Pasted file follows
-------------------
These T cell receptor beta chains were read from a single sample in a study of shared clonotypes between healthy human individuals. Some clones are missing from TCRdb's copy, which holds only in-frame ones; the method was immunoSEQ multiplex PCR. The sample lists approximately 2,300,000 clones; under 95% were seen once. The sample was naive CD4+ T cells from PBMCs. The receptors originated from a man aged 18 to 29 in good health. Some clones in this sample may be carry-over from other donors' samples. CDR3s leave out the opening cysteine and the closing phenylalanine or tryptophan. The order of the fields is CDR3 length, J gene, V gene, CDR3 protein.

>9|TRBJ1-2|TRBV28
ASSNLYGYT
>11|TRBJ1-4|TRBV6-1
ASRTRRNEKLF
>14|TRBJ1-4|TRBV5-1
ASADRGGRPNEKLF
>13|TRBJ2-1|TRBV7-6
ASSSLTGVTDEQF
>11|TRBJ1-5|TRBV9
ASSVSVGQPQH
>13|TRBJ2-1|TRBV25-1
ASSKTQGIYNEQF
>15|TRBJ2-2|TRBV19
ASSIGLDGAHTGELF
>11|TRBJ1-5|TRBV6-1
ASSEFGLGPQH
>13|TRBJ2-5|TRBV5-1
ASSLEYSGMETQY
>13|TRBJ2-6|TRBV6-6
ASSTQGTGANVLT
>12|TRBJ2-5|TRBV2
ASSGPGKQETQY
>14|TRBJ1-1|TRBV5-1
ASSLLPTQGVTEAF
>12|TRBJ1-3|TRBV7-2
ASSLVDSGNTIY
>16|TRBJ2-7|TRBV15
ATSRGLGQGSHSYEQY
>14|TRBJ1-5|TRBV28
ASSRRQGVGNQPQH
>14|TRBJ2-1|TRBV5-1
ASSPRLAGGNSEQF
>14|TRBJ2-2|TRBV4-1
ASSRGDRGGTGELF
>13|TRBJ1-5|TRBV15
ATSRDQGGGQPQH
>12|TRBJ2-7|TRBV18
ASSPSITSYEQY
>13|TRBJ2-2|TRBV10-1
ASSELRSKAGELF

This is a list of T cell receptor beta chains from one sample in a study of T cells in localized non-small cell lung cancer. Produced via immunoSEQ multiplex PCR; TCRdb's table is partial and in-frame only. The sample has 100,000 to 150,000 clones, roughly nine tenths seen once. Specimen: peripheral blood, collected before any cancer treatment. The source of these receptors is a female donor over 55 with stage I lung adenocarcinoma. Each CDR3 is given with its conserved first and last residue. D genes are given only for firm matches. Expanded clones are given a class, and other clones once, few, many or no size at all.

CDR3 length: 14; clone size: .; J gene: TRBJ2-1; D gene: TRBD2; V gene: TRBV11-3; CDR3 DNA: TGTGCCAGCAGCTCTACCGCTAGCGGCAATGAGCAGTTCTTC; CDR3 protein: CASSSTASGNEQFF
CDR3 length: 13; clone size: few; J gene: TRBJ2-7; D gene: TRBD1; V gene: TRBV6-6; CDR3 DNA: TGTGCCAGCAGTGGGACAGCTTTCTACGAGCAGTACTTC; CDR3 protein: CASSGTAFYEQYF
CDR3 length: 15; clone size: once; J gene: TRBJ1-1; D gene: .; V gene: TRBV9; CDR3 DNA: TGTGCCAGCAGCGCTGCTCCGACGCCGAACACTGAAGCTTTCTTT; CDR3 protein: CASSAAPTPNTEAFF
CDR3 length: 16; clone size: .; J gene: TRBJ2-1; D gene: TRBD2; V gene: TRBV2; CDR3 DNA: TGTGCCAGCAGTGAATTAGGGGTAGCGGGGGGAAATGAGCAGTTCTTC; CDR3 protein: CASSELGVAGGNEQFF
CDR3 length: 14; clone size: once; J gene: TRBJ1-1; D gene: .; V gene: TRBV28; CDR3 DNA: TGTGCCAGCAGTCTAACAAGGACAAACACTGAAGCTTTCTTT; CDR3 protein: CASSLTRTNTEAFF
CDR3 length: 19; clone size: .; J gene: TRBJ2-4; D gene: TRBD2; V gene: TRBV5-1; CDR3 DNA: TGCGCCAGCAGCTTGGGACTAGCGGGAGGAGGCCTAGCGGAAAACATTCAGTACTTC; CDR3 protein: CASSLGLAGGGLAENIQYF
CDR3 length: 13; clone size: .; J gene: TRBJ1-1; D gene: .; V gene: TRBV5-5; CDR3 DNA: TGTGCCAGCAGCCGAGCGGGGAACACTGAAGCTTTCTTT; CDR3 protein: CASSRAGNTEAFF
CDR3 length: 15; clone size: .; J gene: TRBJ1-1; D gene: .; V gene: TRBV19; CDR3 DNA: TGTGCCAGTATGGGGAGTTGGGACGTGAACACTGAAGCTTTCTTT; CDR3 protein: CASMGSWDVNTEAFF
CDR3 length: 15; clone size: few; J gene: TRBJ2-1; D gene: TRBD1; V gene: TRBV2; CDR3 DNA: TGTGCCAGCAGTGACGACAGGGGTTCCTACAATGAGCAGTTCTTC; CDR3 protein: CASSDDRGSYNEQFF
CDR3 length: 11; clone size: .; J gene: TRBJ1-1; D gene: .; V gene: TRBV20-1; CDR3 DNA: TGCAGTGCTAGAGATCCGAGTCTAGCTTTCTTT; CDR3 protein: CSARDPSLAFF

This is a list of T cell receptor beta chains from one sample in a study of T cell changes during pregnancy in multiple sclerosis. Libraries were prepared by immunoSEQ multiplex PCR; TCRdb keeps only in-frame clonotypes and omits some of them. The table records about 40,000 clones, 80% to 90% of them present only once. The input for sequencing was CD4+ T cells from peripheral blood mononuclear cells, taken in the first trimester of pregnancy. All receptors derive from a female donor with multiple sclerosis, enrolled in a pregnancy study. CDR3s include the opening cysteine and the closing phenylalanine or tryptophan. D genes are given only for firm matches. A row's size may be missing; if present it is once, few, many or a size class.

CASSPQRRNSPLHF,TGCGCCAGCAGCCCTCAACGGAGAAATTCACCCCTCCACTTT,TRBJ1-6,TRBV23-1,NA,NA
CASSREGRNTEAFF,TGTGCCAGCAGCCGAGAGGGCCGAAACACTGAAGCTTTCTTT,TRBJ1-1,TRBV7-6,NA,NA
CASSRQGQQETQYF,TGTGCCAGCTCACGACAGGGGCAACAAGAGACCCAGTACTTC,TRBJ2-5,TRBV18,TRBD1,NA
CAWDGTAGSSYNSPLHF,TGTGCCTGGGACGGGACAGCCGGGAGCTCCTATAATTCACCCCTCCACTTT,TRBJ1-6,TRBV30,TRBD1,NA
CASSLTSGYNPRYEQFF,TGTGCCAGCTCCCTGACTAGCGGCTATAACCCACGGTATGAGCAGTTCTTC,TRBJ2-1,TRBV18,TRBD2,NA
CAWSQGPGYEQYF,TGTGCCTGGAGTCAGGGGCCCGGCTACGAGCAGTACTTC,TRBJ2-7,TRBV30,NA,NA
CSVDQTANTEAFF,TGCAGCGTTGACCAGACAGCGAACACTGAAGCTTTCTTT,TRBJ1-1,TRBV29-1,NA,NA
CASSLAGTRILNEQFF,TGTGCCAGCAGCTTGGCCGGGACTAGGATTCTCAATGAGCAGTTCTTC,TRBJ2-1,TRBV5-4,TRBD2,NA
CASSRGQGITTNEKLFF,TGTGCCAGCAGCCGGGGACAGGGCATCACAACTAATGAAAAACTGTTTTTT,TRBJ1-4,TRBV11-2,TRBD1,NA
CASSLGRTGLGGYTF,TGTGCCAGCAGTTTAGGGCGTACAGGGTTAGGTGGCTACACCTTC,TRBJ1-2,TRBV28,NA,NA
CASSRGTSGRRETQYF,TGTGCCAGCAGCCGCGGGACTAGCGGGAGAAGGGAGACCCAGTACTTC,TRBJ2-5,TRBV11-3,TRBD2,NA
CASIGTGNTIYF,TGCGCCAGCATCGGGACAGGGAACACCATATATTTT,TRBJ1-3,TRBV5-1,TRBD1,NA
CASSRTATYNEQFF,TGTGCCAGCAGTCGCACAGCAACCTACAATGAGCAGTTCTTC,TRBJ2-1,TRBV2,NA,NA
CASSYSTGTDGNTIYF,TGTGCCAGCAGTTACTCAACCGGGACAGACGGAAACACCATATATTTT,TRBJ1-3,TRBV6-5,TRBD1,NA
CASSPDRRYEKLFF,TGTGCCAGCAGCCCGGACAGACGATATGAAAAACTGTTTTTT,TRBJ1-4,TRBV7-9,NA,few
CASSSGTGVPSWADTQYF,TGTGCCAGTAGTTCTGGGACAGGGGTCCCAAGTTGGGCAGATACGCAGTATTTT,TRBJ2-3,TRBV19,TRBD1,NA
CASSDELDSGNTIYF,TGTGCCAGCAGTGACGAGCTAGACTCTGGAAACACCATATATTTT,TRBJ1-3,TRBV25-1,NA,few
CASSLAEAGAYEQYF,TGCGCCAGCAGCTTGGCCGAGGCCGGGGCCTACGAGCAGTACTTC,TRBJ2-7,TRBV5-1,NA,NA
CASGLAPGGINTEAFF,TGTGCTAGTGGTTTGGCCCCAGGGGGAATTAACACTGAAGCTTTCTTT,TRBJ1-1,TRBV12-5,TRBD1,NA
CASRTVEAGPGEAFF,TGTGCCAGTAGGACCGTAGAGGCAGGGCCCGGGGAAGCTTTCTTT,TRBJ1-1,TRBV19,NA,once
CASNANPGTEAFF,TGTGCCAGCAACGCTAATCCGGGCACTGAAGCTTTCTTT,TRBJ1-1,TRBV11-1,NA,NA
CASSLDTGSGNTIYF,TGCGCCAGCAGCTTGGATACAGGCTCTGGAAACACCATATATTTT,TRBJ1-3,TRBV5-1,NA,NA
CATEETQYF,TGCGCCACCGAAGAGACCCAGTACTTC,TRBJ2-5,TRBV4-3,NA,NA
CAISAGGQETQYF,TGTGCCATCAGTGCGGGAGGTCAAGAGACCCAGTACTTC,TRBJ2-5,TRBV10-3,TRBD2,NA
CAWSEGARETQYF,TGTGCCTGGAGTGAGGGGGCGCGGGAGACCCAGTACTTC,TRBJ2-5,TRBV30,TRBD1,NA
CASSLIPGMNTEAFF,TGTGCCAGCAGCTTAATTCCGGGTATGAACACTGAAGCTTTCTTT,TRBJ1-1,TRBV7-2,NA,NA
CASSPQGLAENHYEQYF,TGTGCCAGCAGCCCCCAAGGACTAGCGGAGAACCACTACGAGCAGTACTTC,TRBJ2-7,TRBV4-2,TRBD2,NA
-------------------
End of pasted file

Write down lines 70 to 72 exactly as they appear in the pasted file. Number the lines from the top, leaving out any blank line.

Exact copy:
CASSDELDSGNTIYF,TGTGCCAGCAGTGACGAGCTAGACTCTGGAAACACCATATATTTT,TRBJ1-3,TRBV25-1,NA,few
CASSLAEAGAYEQYF,TGCGCCAGCAGCTTGGCCGAGGCCGGGGCCTACGAGCAGTACTTC,TRBJ2-7,TRBV5-1,NA,NA
CASGLAPGGINTEAFF,TGTGCTAGTGGTTTGGCCCCAGGGGGAATTAACACTGAAGCTTTCTTT,TRBJ1-1,TRBV12-5,TRBD1,NA